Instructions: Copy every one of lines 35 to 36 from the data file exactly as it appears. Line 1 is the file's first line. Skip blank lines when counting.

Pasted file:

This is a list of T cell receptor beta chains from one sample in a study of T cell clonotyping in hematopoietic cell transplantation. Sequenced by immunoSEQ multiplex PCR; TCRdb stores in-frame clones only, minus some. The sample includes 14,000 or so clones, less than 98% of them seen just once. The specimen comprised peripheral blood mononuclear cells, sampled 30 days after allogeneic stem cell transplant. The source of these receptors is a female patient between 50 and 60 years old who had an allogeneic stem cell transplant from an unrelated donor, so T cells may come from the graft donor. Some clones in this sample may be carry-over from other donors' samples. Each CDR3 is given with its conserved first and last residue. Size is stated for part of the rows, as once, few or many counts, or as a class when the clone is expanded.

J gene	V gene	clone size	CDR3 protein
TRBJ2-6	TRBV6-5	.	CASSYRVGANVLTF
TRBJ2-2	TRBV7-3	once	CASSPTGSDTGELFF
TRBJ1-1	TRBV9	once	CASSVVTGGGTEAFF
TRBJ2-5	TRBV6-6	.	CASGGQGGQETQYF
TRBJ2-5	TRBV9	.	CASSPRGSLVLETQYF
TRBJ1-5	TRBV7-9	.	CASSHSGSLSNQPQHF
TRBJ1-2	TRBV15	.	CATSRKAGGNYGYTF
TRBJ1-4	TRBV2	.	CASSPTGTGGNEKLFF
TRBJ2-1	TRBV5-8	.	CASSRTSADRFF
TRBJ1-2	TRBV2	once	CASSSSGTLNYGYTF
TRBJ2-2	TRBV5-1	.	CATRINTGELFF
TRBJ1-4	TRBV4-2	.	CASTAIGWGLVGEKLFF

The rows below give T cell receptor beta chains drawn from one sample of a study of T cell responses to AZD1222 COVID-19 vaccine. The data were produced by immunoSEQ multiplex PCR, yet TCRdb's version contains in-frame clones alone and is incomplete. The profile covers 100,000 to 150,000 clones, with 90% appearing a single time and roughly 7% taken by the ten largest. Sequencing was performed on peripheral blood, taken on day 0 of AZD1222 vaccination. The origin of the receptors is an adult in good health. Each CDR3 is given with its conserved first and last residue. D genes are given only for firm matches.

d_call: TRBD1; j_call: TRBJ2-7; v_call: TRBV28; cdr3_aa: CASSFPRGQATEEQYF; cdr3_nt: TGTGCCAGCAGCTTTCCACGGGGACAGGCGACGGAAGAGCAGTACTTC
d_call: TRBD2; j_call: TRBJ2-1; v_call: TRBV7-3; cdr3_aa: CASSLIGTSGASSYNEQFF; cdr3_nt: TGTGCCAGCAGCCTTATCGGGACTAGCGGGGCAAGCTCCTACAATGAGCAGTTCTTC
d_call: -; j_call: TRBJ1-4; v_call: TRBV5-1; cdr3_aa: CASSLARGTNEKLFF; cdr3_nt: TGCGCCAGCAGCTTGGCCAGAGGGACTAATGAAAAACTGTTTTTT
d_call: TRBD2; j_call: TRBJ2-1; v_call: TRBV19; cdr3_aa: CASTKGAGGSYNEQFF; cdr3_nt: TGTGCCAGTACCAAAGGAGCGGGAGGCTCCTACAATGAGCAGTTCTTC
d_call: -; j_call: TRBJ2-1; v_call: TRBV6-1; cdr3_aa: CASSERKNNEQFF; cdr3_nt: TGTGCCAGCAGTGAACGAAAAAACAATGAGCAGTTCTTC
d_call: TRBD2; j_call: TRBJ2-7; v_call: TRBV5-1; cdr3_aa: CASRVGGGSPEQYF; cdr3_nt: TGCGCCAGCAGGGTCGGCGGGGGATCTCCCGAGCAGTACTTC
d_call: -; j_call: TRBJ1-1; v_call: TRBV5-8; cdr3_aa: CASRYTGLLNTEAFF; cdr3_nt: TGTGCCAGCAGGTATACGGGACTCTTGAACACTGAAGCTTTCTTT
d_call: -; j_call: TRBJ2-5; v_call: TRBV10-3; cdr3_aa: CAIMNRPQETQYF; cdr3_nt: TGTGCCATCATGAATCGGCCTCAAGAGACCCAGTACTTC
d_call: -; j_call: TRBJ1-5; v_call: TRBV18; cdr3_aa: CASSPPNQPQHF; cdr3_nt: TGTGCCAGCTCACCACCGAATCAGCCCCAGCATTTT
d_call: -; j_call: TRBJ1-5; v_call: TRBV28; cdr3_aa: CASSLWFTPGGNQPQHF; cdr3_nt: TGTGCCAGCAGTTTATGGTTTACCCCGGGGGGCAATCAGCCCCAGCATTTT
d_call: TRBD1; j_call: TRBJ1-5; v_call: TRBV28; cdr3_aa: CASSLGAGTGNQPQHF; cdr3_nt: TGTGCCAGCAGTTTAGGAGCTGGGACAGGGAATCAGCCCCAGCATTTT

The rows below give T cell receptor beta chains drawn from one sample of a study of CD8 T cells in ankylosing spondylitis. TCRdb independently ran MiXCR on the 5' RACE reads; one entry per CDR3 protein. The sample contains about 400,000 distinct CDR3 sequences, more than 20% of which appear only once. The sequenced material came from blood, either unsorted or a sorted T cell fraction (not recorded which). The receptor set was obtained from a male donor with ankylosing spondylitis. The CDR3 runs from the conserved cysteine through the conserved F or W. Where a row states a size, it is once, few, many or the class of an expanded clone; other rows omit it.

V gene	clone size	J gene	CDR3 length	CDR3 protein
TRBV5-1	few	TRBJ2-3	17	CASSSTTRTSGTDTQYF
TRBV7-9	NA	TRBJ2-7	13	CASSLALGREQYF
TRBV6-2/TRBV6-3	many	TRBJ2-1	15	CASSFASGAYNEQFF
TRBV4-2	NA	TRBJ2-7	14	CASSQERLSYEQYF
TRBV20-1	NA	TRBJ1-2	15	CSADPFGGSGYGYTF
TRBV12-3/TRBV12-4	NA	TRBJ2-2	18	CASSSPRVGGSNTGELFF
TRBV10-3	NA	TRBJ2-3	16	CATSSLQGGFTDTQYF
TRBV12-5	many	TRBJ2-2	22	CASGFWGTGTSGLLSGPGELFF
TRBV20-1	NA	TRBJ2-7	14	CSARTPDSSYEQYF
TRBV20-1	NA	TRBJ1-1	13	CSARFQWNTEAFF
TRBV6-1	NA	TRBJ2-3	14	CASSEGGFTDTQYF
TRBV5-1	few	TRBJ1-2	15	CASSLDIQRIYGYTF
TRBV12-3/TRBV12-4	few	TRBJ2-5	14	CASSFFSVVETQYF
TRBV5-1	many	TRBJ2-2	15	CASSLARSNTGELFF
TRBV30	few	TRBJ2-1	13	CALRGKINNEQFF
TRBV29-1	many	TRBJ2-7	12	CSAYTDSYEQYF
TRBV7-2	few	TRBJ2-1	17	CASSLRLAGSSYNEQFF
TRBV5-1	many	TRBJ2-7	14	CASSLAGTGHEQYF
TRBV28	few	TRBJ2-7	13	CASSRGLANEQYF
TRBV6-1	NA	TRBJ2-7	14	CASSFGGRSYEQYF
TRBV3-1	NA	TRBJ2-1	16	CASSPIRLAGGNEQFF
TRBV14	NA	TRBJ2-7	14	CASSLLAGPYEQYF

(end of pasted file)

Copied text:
TRBV10-3	NA	TRBJ2-3	16	CATSSLQGGFTDTQYF
TRBV12-5	many	TRBJ2-2	22	CASGFWGTGTSGLLSGPGELFF